contingent Significado en Diccionario Cambridge Inglés Cambridge dictionaries logo
Cambridge Dictionaries online Cambridge Dictionaries online

El diccionario y el tesauro de inglés online más consultados por estudiantes de inglés.

Significado de “contingent” - Diccionario Inglés

Significado de "contingent" - Diccionario Inglés

See all translations
(Definition of contingent from the Cambridge Advanced Learner's Dictionary & Thesaurus © Cambridge University Press)

Significado de "contingent" - Diccionario Inglés Americano

See all translations

contingentnoun [C]

 us   /kənˈtɪn·dʒənt/
  • contingent noun [C] (GROUP)

a ​group of ​peoplerepresenting an ​organization or ​country, or a ​part of a ​militaryforce: The ​conservative contingent ​walked out of the ​convention when ​theirplan was ​rejected.

contingentadjective

 us   /kənˈtɪn·dʒənt/
  • contingent adjective (DEPENDING)

depending on or ​influenced by something ​else: Buying the new ​house was contingent on ​selling the ​old one.
(Definition of contingent from the Cambridge Academic Content Dictionary © Cambridge University Press)

Significado de "contingent" - Diccionario Inglés para los negocios

See all translations

contingentadjective

uk   us   /kənˈtɪndʒənt/
depending on something else in the future in ​order to ​happen: contingent on/upon sth The ​contract is contingent on ​approval by the Board of Trustees.
(Definition of contingent from the Cambridge Business English Dictionary © Cambridge University Press)
Más sobre la pronunciación de contingent
Add Cambridge dictionaries to your browser to your website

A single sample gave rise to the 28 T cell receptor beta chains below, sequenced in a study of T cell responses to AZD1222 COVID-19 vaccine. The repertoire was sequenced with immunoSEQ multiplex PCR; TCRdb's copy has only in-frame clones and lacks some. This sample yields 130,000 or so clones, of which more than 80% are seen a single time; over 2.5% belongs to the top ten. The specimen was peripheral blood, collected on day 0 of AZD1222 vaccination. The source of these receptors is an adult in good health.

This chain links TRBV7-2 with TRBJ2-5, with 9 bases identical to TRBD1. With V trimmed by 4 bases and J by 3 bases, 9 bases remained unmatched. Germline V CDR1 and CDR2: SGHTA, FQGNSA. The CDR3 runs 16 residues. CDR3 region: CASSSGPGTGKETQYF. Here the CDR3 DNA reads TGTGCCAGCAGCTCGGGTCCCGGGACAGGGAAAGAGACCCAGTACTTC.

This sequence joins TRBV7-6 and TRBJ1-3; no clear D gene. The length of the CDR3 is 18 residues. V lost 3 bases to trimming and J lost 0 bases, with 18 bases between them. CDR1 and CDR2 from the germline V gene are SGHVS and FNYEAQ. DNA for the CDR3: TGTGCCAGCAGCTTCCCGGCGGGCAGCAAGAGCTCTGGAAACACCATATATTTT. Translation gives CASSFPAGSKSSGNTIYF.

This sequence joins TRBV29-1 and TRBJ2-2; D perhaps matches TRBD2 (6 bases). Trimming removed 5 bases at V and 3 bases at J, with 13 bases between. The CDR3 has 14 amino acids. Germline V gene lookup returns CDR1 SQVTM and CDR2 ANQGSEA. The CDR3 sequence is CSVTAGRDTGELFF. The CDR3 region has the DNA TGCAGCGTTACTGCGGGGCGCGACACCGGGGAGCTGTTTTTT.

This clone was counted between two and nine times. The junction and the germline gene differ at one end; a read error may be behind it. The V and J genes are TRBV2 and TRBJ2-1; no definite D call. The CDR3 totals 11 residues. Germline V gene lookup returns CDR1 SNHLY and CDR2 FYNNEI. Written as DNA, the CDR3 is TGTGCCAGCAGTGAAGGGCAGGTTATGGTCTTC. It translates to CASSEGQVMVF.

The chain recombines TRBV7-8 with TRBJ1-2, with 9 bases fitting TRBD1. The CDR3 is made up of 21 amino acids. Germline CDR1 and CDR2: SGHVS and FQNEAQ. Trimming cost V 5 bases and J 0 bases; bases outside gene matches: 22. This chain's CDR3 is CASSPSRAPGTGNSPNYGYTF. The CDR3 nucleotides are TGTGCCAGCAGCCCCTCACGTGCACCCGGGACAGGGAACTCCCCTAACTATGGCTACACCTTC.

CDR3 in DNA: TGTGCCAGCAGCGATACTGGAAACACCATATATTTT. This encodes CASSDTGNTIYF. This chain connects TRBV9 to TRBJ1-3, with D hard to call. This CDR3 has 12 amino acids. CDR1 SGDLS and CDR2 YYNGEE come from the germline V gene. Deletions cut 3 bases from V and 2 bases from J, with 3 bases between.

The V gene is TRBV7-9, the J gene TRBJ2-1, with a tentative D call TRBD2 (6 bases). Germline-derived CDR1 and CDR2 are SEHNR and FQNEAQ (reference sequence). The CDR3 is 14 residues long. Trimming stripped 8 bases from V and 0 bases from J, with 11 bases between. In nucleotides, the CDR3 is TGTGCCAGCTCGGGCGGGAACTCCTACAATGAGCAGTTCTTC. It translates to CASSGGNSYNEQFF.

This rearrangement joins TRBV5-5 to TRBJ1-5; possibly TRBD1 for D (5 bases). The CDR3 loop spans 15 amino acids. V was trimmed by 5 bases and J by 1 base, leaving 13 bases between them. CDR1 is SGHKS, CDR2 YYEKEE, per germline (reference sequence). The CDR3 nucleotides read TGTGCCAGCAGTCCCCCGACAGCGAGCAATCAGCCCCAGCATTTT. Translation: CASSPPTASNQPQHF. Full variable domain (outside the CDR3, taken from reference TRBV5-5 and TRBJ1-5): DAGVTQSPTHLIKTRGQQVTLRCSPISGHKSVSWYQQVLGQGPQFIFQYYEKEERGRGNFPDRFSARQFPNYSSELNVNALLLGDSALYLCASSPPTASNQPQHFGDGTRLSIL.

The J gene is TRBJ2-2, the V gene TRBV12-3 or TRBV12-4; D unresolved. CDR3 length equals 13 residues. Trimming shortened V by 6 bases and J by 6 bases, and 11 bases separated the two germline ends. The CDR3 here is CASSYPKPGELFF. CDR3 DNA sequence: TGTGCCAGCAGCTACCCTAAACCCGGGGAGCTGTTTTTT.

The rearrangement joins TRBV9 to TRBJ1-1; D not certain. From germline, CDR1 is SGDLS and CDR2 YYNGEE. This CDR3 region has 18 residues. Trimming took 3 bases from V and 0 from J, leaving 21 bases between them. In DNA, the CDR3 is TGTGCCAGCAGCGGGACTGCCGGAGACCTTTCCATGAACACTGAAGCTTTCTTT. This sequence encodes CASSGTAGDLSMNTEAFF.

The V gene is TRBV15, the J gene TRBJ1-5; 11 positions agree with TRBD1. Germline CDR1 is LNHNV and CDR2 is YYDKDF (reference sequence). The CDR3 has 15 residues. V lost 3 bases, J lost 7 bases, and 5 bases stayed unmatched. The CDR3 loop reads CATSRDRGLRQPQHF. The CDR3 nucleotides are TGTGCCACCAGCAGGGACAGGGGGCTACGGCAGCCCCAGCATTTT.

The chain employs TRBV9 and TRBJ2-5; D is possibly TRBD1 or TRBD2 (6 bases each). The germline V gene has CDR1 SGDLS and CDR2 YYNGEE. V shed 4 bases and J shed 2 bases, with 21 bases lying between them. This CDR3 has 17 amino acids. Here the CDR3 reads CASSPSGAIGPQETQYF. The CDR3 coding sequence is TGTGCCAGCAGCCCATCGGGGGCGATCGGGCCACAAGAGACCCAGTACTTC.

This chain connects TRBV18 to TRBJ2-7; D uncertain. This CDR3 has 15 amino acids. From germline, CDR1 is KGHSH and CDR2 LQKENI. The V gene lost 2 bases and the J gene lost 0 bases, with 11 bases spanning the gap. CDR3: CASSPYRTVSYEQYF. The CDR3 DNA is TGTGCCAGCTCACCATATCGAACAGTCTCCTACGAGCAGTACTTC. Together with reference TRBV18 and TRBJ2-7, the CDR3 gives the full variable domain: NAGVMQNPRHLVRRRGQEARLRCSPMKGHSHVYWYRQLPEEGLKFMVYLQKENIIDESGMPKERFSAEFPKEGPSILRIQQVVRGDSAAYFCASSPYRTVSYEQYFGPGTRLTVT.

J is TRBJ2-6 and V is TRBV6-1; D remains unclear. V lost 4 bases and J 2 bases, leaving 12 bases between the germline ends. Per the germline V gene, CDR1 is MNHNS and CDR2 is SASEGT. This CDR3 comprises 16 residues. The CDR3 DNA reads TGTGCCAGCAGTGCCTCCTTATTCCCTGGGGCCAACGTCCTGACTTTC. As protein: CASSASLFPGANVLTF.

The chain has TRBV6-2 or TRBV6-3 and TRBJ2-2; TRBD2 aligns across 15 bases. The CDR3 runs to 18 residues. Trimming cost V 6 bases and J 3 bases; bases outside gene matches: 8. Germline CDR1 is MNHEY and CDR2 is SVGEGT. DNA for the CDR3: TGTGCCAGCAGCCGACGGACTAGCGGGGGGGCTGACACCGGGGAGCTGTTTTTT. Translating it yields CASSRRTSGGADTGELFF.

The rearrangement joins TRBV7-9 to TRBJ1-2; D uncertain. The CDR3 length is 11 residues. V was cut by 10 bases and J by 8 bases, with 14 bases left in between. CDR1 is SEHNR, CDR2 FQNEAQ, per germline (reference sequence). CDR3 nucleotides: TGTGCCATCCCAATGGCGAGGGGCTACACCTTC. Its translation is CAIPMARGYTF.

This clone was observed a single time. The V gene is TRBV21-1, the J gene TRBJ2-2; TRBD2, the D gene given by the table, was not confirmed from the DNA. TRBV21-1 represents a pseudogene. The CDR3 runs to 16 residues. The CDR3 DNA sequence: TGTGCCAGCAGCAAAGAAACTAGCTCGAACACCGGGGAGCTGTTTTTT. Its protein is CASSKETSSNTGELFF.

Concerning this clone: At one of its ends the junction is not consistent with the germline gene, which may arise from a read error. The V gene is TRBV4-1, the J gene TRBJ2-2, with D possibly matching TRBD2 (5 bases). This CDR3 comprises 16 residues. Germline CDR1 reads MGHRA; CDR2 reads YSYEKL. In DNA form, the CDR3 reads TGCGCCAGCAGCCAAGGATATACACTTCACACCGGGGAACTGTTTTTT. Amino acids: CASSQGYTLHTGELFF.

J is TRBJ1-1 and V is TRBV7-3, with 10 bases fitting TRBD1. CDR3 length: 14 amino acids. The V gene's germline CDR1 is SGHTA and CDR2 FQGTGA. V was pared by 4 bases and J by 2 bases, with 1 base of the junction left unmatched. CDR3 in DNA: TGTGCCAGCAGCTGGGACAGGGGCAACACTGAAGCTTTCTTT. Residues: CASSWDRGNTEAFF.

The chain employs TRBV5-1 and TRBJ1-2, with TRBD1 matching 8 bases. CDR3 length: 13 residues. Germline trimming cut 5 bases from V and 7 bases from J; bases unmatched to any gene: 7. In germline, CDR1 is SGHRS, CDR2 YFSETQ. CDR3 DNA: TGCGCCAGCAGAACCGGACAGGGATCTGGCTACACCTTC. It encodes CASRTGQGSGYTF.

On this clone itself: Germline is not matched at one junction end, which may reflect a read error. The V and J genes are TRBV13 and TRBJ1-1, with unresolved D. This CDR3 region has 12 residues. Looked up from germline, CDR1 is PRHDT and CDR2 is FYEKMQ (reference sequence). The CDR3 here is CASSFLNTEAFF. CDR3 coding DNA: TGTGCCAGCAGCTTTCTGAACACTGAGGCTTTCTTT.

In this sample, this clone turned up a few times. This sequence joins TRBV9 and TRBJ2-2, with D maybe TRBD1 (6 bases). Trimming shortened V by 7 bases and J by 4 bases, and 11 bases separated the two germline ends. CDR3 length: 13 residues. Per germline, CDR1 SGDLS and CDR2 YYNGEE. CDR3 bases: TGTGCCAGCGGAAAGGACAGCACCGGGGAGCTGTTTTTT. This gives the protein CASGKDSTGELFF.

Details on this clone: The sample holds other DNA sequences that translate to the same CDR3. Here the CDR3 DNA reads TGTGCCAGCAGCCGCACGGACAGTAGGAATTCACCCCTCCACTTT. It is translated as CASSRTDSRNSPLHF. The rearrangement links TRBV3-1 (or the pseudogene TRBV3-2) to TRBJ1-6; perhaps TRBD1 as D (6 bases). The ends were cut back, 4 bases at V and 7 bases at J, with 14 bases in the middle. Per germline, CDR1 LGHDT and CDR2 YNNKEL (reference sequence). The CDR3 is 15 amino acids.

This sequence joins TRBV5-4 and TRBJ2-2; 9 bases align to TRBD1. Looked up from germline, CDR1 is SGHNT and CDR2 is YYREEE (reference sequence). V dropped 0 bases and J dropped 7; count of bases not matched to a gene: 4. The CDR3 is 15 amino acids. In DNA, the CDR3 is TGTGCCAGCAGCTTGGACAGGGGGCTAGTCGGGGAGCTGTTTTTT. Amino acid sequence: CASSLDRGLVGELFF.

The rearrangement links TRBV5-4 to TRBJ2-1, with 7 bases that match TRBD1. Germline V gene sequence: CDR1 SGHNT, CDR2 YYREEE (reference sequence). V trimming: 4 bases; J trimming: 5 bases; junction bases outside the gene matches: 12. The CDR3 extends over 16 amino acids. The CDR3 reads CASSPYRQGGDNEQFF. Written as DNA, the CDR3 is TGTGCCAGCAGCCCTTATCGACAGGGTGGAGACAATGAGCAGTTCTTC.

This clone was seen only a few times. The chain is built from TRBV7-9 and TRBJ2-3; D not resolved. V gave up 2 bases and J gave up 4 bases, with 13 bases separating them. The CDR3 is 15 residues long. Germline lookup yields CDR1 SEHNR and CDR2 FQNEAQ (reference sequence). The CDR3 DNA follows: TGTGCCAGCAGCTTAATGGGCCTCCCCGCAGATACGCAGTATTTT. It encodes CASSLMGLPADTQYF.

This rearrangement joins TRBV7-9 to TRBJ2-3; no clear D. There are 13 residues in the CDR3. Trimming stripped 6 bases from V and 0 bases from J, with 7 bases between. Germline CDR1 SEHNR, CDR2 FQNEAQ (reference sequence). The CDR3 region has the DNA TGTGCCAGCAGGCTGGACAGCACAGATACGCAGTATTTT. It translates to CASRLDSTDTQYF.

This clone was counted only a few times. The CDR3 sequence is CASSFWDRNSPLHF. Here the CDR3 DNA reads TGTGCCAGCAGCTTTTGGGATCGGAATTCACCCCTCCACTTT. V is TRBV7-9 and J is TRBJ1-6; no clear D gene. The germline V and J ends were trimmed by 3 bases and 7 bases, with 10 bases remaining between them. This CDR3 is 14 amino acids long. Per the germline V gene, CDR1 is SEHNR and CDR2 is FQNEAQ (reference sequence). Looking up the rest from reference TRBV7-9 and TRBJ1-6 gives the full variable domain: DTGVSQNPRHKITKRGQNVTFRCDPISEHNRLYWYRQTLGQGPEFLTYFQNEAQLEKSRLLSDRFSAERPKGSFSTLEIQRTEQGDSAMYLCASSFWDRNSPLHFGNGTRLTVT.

“contingent” in British English

“contingent” in American English

Palabra del día

costume

the set of clothes typical of a particular country or period of history, or suitable for a particular activity

Palabra del día

I used to work hard/I’m used to working hard (Phrases with ‘used to’)
I used to work hard/I’m used to working hard (Phrases with ‘used to’)
by Kate Woodford,
February 10, 2016
On this blog, we like to look at words and phrases in the English language that learners often have difficulty with. Two phrases that can be confused are ‘used to do something’ and ‘be used to something/doing something’. People often use one phrase when they mean the other, or they use the wrong

Aprende más 

farecasting noun
farecasting noun
February 08, 2016
predicting the optimum date to buy a plane ticket, especially on a website or using an app A handful of new and updated websites and apps are trying to perfect the art of what’s known as farecasting – predicting the best date to buy a ticket.

Aprende más